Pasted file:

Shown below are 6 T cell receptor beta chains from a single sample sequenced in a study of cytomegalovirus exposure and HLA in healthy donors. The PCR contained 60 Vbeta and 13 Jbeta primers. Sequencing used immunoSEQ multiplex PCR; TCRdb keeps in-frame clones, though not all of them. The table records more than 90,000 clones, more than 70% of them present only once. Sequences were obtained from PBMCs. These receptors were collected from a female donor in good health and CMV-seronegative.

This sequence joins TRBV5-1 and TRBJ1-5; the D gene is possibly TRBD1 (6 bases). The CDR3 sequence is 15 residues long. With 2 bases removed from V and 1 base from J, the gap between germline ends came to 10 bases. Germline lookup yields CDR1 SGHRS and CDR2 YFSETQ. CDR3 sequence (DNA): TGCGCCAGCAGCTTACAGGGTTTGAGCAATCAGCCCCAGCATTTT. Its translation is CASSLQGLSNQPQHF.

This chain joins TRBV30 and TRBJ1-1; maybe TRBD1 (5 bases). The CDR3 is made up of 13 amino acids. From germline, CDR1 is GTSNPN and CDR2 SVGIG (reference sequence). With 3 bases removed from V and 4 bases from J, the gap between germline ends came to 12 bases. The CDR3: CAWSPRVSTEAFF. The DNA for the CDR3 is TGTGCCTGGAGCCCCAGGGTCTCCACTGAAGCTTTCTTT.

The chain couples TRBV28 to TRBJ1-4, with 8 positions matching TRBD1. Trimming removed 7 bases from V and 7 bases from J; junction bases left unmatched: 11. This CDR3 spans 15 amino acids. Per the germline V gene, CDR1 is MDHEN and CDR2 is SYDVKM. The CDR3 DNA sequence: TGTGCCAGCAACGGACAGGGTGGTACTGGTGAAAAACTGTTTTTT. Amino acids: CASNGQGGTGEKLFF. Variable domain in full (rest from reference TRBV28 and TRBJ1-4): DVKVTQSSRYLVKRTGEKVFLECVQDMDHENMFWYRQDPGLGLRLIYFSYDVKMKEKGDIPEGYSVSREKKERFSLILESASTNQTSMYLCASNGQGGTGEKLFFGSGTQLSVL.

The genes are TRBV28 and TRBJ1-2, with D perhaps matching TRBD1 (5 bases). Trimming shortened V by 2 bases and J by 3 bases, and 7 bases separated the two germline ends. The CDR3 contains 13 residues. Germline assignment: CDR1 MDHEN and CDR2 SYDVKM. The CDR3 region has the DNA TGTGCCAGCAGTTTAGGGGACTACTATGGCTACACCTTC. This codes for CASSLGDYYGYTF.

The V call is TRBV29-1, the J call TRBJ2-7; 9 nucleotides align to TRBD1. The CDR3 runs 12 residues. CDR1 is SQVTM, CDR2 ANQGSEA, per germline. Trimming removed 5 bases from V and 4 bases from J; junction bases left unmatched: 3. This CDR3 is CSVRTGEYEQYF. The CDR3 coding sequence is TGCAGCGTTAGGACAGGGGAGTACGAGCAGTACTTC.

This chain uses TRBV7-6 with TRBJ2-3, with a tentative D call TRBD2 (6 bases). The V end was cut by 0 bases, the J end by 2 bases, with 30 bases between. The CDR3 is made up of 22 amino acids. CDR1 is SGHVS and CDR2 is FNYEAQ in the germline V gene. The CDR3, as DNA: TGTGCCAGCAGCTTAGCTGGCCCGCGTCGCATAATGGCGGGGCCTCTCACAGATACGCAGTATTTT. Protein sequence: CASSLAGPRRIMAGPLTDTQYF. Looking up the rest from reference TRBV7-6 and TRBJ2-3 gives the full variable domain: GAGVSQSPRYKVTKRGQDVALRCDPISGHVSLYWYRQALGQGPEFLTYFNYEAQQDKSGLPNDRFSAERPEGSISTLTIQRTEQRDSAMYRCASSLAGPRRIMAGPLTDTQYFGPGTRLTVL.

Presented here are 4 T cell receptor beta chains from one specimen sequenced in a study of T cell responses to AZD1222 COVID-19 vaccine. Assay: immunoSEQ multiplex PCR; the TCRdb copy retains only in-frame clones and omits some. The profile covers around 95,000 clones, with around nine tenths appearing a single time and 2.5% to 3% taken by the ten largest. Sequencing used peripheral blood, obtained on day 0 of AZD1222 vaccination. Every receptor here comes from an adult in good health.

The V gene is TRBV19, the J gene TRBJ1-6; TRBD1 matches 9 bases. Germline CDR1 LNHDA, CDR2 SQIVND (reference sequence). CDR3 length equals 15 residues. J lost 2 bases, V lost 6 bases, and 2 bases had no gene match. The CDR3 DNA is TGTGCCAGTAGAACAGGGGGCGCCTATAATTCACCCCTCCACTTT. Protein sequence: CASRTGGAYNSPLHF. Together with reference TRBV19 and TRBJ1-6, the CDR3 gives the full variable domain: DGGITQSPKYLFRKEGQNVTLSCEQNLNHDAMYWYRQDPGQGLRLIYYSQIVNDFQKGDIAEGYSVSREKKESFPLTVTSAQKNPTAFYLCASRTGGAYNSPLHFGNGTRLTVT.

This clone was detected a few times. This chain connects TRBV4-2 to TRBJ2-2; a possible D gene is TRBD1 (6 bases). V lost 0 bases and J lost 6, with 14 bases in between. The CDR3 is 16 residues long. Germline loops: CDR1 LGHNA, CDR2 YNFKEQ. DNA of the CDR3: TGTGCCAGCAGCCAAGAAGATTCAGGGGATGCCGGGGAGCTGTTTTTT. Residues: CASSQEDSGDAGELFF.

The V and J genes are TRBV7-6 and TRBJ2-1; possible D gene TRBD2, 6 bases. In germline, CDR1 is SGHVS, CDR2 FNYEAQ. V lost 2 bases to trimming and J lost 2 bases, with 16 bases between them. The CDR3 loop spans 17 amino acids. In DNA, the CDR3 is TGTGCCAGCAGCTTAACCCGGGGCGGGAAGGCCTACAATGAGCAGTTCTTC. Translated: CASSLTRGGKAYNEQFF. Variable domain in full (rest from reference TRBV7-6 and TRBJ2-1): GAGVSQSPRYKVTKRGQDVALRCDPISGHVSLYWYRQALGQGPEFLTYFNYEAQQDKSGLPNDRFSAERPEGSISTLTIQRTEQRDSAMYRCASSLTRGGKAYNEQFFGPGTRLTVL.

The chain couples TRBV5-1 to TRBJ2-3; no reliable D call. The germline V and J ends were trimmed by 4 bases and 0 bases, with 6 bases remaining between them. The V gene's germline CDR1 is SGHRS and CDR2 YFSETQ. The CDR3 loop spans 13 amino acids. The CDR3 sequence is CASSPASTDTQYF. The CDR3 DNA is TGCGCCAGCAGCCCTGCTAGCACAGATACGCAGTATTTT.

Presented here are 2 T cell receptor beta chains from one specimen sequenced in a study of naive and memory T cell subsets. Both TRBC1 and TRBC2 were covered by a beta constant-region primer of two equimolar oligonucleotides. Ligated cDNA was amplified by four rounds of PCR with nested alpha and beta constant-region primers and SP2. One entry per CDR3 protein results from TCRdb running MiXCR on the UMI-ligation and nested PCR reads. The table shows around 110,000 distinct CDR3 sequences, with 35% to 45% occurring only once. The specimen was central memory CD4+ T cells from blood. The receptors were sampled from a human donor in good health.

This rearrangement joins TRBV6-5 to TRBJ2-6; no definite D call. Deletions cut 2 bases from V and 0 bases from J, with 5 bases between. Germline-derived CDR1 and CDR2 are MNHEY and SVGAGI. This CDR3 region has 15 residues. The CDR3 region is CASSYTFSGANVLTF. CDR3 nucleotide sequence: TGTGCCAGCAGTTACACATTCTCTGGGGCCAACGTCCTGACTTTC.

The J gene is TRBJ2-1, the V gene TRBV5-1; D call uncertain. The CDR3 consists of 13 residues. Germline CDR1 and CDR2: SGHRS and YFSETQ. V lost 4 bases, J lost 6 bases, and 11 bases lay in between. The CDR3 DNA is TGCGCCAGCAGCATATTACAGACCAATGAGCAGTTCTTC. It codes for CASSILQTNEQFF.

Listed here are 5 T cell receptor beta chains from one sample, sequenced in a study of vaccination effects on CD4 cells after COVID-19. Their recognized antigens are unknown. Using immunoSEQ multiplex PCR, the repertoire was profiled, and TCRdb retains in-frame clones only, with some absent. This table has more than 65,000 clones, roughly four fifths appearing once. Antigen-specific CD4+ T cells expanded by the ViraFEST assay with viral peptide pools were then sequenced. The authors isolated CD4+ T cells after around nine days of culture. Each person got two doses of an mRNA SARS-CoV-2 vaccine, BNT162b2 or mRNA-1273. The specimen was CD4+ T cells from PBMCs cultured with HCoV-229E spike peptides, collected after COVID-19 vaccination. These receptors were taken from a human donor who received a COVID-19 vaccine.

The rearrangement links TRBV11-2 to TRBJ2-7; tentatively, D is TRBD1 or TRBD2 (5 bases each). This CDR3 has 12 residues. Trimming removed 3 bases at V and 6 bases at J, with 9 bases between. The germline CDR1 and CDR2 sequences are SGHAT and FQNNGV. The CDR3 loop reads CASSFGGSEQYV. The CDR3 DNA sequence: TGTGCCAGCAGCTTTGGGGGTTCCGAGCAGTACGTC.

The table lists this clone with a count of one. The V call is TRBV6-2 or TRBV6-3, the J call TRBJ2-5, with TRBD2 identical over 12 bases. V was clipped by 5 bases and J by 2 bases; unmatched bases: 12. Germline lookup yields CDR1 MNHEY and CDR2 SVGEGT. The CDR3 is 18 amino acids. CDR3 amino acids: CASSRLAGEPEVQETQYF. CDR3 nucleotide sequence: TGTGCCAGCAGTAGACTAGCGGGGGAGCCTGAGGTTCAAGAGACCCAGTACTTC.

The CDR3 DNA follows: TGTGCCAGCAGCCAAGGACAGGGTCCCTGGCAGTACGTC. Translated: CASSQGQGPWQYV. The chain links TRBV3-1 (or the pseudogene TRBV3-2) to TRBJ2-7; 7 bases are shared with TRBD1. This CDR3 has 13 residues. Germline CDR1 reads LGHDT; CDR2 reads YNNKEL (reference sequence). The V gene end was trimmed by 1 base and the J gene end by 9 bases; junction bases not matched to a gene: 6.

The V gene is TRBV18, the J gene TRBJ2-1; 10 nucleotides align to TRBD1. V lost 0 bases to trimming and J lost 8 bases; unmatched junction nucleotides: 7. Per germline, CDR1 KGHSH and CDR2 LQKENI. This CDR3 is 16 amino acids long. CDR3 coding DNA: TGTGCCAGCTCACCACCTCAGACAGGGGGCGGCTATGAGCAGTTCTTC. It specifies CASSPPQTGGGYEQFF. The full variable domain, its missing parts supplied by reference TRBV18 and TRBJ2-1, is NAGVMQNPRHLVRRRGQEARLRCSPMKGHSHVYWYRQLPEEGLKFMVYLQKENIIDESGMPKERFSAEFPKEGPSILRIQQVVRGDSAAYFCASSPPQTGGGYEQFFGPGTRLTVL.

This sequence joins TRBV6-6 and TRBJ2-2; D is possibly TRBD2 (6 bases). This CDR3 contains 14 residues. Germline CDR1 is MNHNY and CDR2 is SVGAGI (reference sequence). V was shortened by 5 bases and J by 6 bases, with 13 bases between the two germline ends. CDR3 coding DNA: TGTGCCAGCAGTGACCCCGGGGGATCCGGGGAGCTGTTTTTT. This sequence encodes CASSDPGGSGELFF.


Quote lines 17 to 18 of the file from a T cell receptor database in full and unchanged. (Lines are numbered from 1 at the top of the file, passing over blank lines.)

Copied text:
The rearrangement links TRBV11-2 to TRBJ2-7; tentatively, D is TRBD1 or TRBD2 (5 bases each). This CDR3 has 12 residues. Trimming removed 3 bases at V and 6 bases at J, with 9 bases between. The germline CDR1 and CDR2 sequences are SGHAT and FQNNGV. The CDR3 loop reads CASSFGGSEQYV. The CDR3 DNA sequence: TGTGCCAGCAGCTTTGGGGGTTCCGAGCAGTACGTC.

The table lists this clone with a count of one. The V call is TRBV6-2 or TRBV6-3, the J call TRBJ2-5, with TRBD2 identical over 12 bases. V was clipped by 5 bases and J by 2 bases; unmatched bases: 12. Germline lookup yields CDR1 MNHEY and CDR2 SVGEGT. The CDR3 is 18 amino acids. CDR3 amino acids: CASSRLAGEPEVQETQYF. CDR3 nucleotide sequence: TGTGCCAGCAGTAGACTAGCGGGGGAGCCTGAGGTTCAAGAGACCCAGTACTTC.